immediate interactive behavior
|The solution to a problem changes the problem.|
[Copyright neth.de, 2008]:
Hans Neth and Thomas Mueller (2008). Thinking by doing and doing by thinking: A taxonomy of actions. Paper presented at CogSci 2008.
Hansjörg Neth, Thomas Müller
|… how information is represented can greatly affect how easy it is
to do different things with it. (…) it is easy to add, to subtract,
and even to multiply if the Arabic or binary representations are used,
but it is not at all easy to do these things — especially multiplication —
with Roman numerals. This is a key reason why the Roman culture failed
to develop mathematics in the way the earlier Arabic cultures had.
|D Marr (1982): Vision, p. 21
[Copyright neth.de, 2008]:
Dirk Schlimm and Hans Neth (2008).
Modeling ancient and modern arithmetic practices: Addition and multiplication with Arabic and Roman numerals. Paper presented at CogSci 2008.
Dirk Schlimm, Hansjörg Neth
Abstract: To analyze the task of mental arithmetic with external representations in different number systems we model algorithms for addition and multiplication with Arabic and Roman numerals. This demonstrates that Roman numerals are not only informationally equivalent to Arabic ones but also computationally similar — a claim that is widely disputed. An analysis of our models’ elementary processing steps reveals intricate trade-offs between problem representation, algorithm, and interactive resources. Our simulations allow for a more nuanced view of the received wisdom on Roman numerals. While symbolic computation with Roman numerals requires fewer internal resources than with Arabic ones, the large number of needed symbols inflates the number of external processing steps.
|… immediate behavior, responses that must be made to some stimulus
within very approximately one second (that is, roughly from ~300 ms to ~3 sec). (…)
… immediate behavior is where the architecture shows through — where you can see
the cognitive wheels turn and hear the cognitive gears grind. Immediate behavior is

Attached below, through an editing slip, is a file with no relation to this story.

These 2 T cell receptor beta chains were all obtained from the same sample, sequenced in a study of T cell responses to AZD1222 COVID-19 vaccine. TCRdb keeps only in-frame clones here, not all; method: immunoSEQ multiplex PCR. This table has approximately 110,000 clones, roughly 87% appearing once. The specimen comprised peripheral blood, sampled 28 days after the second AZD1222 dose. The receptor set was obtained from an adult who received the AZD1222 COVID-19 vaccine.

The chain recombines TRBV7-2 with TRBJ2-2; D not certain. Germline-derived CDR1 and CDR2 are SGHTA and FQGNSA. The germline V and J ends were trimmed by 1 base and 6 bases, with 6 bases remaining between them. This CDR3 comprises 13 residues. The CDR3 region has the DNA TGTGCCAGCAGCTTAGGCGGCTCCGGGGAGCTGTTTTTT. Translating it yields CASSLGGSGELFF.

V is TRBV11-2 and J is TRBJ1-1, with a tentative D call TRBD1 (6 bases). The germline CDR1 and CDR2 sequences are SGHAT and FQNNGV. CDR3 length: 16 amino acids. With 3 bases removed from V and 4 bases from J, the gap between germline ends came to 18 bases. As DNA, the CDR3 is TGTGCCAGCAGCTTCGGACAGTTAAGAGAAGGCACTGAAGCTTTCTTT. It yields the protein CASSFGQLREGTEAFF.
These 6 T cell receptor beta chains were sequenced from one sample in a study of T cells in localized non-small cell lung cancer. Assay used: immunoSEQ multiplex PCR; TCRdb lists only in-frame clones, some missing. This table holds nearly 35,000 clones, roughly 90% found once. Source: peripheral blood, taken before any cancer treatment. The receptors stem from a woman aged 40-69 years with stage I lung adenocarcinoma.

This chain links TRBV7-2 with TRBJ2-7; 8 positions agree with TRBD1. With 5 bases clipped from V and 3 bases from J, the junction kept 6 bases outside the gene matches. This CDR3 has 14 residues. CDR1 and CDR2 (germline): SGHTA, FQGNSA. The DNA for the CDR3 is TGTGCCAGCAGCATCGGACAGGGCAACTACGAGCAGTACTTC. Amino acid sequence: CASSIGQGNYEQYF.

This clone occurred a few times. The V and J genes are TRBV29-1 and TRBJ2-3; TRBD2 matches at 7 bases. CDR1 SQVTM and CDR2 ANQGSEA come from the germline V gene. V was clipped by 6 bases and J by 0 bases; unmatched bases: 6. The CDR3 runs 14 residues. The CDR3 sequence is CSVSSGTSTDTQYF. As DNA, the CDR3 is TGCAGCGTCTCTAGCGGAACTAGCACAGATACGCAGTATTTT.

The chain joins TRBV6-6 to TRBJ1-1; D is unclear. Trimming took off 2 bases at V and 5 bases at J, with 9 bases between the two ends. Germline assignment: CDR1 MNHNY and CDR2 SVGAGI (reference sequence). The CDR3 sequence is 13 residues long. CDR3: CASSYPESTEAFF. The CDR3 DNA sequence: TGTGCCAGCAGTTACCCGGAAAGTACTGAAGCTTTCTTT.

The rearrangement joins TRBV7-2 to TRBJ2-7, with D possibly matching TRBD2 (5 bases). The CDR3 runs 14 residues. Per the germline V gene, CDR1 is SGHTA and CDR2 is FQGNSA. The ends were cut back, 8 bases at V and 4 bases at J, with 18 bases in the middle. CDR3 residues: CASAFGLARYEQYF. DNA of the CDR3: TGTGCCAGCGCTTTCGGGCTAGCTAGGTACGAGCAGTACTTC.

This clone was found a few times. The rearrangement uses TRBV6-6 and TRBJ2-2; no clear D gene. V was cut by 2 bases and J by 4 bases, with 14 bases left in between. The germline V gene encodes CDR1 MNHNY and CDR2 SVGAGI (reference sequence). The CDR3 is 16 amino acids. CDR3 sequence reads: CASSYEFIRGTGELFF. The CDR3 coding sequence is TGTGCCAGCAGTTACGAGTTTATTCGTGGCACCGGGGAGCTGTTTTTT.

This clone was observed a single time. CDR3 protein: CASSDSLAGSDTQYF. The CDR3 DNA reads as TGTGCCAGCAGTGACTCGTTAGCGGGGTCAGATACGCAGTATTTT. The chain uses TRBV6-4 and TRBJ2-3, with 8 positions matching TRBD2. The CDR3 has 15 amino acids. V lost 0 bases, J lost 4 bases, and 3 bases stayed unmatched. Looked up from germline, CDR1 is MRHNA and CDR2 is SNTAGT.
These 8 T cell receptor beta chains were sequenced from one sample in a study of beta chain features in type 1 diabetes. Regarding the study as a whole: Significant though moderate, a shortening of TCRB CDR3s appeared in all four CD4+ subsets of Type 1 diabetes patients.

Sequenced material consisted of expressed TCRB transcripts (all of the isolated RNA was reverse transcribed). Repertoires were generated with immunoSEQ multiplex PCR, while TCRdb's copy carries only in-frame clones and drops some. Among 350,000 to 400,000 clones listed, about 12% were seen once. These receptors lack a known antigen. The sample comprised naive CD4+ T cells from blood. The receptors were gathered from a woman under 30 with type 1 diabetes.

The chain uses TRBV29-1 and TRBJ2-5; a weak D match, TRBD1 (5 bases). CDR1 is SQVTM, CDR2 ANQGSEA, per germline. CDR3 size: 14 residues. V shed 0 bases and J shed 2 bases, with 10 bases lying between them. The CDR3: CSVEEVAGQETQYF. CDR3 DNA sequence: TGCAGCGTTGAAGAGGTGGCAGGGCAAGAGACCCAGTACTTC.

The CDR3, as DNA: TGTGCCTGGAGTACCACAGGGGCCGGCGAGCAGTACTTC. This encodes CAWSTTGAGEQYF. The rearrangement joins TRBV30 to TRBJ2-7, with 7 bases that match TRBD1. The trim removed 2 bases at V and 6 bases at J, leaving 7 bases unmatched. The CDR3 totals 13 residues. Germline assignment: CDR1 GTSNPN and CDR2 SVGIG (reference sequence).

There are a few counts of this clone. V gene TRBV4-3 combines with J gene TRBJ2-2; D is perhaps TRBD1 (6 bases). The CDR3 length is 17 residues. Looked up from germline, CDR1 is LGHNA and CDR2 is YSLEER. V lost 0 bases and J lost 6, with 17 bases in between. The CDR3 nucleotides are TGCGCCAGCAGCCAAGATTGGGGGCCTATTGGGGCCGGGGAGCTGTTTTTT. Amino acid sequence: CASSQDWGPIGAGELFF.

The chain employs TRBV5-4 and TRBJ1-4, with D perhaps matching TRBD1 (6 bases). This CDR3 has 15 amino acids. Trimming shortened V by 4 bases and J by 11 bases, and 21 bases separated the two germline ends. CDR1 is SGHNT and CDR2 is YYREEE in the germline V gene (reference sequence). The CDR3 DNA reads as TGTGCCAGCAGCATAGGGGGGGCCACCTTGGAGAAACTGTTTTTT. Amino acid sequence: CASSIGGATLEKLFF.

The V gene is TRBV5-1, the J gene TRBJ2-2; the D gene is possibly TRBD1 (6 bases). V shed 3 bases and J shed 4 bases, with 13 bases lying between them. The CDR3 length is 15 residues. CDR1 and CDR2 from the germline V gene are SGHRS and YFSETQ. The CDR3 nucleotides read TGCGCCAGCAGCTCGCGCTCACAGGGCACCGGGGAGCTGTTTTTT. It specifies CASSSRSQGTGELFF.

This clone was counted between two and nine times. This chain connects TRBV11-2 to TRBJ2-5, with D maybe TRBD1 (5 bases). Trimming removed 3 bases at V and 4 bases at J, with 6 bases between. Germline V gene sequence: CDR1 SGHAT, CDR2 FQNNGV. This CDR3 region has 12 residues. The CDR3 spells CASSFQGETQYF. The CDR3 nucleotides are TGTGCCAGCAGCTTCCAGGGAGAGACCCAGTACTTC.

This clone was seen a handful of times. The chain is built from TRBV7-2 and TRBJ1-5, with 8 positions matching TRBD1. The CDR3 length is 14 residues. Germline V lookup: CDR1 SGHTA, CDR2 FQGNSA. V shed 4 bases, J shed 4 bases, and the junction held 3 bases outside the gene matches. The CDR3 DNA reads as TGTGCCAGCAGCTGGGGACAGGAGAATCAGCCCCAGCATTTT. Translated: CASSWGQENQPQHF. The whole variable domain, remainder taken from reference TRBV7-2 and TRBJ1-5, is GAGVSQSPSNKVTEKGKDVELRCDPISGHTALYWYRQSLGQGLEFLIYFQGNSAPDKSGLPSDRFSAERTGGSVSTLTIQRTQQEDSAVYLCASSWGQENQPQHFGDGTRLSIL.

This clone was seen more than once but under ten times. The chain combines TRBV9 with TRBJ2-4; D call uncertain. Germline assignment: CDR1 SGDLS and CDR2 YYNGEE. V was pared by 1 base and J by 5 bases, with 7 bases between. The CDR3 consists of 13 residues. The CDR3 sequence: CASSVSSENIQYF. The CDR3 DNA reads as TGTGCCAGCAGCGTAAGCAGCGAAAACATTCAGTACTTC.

the appropriate arena in which to discover the nature of the cognitive architecture.
|A. Newell (1990), Unified theories of cognition, p. 235f.|
[Copyright neth.de, 2007]:
Hans Neth, Rich Carlson, Wayne Gray, Alex Kirlik, David Kirsh, and Steve Payne (2007): Immediate interactive behavior: How embodied and embedded cognition uses and changes the world to achieve its goals. Symposium held at CogSci 2007.
Summary: We rarely solve problems in our head alone. Instead, most real-world problem solving and routine behavior recruits external resources and achieves its goals through an intricate process of interaction with the physical environment. Immediate interactive behavior (IIB) entails all adaptive activities of agents that routinely and dynamically use their embodied and environmentally embedded nature to augment cognitive processes. IIB also characterizes an emerging domain of cognitive science research that studies how cognitive agents exploit and alter their task-environments in real-time. Examples of IIB include arranging coins when adding their values, solving a problem with paper and pencil, arranging tools and ingredients while preparing a meal, programming a VCR, and flying an airplane.
|Doing two things at once, like singing while you take a shower,
is not the same as instant messaging while writing a research report.
Don’t fool yourself into thinking you can multitask jobs that need your
full attention. You’re not really having a conversation while you write;
you’re shifting your attention back and forth between the two activities quickly.
You’re juggling. When you juggle tasks, your work suffers AND takes longer
— because switching tasks costs.
|Gina Trapani, Work Smart, FastCompany.com|
[Copyright neth.de, 2006]:
Hans Neth, Brittney Oppermann, Sunny Khemlani, Wayne Gray (2006)
Juggling multiple tasks: A rational analysis of multitasking in a synthetic task environment.
Paper presented at HFES 2006, San Francisco, CA, USA.
Abstract: Tardast (Shakeri 2003; Shakeri & Funk, in press) is a new and intriguing paradigm to investigate human multitasking behavior, complex system management, and supervisory control. We present a replication and extension of the original Tardast study that assesses operators’ learning curve and explains gains in performance in terms of increased sensitivity to task parameters and a superior ability of better operators to prioritize tasks. We then compare human performance profiles to various artificial software agents that provide benchmarks of optimal and baseline performance and illustrate the outcomes of simple heuristic strategies. Whereas it is not surprising that human operators fail to achieve an ideal criterion of performance, we demonstrate that humans also fall short of a principally achievable standard. Despite significant improvements with practice, Tardast operators exhibit stable sub-optimal performance in their time-to-task allocations.